Date of Award

12-2006

Document Type

Dissertation

Degree Name

Doctor of Philosophy (PhD)

Legacy Department

Wildlife and Fisheries Biology

Advisor

Eversole, Arnold G

Abstract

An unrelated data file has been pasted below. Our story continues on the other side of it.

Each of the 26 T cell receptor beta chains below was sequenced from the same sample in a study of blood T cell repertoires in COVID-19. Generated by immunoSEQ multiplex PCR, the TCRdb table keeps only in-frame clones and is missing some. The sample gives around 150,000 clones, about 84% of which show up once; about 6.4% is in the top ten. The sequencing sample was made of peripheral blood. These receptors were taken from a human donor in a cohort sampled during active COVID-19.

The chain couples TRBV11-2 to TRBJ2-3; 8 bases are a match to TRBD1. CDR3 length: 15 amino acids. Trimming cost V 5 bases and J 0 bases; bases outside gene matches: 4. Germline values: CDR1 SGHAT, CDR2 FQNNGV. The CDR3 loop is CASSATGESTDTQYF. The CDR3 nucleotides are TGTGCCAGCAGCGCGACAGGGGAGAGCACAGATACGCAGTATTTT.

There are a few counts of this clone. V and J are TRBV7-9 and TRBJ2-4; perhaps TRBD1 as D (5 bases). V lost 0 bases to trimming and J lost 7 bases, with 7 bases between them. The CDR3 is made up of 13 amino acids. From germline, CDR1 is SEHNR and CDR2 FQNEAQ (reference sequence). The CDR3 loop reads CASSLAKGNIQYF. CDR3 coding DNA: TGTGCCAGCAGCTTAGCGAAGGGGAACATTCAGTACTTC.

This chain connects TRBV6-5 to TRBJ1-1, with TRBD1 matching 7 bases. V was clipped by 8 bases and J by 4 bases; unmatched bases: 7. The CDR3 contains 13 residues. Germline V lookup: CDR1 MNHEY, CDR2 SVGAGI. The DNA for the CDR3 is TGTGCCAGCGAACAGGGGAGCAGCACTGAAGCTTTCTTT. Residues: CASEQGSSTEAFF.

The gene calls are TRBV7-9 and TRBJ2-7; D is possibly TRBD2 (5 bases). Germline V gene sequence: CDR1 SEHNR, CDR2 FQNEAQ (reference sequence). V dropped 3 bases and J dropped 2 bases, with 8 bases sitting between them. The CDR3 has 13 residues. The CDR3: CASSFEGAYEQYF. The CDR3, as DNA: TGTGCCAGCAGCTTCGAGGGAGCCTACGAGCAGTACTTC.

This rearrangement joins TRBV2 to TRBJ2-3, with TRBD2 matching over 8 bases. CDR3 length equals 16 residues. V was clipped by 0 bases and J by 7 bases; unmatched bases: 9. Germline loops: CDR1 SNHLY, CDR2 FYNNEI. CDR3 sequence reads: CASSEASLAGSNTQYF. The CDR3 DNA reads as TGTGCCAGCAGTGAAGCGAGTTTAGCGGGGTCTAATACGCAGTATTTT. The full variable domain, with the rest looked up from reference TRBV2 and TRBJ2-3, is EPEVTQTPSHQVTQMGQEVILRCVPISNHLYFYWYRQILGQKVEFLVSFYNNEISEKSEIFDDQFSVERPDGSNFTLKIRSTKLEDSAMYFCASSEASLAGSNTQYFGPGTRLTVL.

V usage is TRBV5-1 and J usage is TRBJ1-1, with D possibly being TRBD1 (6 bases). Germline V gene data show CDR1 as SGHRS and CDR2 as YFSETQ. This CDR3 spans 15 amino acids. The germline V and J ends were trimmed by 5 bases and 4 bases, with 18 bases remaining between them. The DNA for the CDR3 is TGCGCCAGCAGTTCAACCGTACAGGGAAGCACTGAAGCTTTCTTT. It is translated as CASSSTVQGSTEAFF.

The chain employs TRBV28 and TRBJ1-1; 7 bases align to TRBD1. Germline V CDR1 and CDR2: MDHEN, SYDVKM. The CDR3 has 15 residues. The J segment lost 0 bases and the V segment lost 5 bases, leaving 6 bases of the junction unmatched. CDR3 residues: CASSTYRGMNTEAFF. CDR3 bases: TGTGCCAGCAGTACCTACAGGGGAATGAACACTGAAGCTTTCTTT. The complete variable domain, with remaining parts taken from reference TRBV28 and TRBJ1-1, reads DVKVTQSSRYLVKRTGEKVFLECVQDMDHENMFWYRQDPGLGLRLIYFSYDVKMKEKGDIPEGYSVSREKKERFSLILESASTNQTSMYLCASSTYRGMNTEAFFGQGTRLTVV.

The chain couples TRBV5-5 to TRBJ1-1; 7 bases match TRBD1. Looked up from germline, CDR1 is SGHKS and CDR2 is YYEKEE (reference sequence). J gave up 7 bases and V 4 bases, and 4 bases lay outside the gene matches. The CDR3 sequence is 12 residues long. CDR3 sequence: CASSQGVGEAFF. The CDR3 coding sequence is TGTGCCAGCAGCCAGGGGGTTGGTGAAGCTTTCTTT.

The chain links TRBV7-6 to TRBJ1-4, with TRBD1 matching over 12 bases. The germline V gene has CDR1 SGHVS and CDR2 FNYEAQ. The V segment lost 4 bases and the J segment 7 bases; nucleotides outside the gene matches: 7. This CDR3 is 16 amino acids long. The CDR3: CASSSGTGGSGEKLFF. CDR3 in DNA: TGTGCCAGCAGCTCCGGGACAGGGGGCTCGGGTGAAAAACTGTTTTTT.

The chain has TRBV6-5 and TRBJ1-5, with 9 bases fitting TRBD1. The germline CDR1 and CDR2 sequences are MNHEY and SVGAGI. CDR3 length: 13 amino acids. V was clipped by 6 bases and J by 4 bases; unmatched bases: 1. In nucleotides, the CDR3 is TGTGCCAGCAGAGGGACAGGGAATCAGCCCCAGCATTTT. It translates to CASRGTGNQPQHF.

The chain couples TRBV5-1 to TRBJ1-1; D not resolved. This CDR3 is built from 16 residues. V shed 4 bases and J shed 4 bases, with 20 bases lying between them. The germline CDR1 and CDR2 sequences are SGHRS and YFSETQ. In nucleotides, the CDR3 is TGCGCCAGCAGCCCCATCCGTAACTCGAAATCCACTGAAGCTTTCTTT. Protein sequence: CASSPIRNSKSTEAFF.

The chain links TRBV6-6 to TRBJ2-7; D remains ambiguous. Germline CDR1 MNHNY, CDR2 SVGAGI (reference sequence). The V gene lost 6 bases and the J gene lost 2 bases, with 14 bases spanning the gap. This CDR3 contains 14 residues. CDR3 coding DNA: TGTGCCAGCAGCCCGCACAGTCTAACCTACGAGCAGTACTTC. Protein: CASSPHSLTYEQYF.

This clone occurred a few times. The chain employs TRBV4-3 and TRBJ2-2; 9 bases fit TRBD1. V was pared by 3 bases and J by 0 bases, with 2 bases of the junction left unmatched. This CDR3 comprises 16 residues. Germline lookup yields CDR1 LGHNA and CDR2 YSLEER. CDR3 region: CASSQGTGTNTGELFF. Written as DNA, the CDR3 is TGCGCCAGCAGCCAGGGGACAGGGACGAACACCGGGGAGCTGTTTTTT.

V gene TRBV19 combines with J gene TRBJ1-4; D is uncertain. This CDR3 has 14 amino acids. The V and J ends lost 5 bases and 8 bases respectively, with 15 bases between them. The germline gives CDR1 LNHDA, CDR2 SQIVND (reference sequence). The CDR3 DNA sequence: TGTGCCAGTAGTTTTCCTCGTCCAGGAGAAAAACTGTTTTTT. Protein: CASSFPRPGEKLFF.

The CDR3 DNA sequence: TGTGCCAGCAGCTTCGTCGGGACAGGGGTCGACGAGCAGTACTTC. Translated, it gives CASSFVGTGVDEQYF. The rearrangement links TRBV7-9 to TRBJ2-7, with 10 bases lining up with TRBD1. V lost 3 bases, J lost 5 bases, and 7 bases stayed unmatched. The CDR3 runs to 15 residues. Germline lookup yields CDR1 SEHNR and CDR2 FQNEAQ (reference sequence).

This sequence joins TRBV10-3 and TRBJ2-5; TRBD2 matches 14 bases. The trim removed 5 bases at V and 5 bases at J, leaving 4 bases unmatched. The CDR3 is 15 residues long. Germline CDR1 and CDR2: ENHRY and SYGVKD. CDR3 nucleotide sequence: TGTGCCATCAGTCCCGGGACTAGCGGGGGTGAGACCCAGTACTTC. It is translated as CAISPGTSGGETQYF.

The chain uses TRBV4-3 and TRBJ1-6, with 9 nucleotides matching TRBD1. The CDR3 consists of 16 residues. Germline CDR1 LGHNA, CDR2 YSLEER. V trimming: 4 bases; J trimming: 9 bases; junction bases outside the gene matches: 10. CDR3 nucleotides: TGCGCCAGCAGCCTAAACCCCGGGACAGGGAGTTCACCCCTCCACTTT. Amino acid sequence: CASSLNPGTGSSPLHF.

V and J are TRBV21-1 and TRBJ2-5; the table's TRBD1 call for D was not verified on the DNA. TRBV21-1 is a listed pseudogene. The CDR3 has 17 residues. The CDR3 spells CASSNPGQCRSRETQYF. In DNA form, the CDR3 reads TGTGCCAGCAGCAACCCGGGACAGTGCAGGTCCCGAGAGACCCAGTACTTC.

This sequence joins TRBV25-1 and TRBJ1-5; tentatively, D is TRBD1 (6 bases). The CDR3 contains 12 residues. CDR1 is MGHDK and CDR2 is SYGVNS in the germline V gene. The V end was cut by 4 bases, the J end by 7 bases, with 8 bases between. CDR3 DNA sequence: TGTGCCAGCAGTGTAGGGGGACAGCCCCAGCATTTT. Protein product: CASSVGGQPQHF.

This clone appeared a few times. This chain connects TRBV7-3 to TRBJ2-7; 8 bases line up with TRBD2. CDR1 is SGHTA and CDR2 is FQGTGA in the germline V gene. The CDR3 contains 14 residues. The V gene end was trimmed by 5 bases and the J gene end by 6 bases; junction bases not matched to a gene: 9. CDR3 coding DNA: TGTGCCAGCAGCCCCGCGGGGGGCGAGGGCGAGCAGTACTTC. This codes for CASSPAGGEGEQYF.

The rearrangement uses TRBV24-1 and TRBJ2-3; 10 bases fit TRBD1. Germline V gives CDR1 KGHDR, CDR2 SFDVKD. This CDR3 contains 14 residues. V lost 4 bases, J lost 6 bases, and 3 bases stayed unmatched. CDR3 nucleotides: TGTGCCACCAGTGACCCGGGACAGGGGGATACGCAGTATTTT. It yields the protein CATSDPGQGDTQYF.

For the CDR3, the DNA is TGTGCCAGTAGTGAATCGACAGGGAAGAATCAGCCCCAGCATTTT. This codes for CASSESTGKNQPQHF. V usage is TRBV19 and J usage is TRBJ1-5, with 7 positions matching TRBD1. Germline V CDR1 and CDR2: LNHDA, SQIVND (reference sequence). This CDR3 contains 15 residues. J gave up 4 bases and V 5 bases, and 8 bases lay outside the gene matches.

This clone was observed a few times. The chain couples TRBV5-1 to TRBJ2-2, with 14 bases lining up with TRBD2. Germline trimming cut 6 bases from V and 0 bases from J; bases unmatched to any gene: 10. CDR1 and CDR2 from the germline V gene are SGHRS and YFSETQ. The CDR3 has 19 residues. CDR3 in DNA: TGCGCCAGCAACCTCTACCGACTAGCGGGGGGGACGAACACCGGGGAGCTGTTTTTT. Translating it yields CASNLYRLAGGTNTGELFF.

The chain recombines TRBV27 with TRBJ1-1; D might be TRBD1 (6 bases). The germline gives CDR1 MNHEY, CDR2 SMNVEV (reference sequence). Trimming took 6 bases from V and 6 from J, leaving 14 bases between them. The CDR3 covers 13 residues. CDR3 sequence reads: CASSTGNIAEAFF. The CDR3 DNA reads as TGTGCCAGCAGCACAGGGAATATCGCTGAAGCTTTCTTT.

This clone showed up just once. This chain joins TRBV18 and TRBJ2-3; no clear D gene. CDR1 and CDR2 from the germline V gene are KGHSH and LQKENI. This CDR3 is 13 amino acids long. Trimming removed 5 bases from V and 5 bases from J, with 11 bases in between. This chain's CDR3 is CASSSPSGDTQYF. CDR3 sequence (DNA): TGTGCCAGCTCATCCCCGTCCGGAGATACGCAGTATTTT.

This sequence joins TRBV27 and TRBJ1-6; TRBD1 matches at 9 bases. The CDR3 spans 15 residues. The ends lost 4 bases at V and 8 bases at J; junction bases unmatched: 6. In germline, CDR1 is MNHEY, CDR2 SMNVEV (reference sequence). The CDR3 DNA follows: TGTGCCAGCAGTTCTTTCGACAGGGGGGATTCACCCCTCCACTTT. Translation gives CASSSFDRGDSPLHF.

The distribution and habitat associations of three primary burrowing crayfish species were examined at the landscape and patch scales. GIS based predictors were used to model the species occurrence across the study landscapes and vegetation structure data were used to model crayfish abundance within landscape patches. Distocambarus crockeri, a species endemic to the piedmont physiographic region of South Carolina was a terrestrial habitat specialist at broad because of its association with well drained ridge-top soils. Within these soils D. crockeri were dependent on open treeless habitats. The species habitat was consistent with early descriptions of the region and suggested that prairies were a regular component of the historical piedmont landscape. Fallicambarus gordoni, a species endemic to a small portion of the inner-coastal plain of Mississippi built extensive burrows and inhabited conspicuous colonies with discrete boundaries within the study area. The species distribution across the landscape was predictable and defined by edaphic patches where soil morphology resulted in seasonal perched water tables. Within these edaphic patches, the species was restricted to open canopy habitat with a savanna structure. Cambarus batchi, a primary burrower endemic to the Bluegrass Region of Kentucky, was associated with soils characterized by a fragipan within the study area. Within these soils, a vegetation structure consistent with the pre-settlement prairie savanna mosaic of the Bluegrass Region best approximated C. batchi habitat. The body of research also demonstrated the benefit of multi-scale habitat models for primary burrowing crayfish conservation and illustrated the spatial information associated with taxa that are endemics and habitat specialists.

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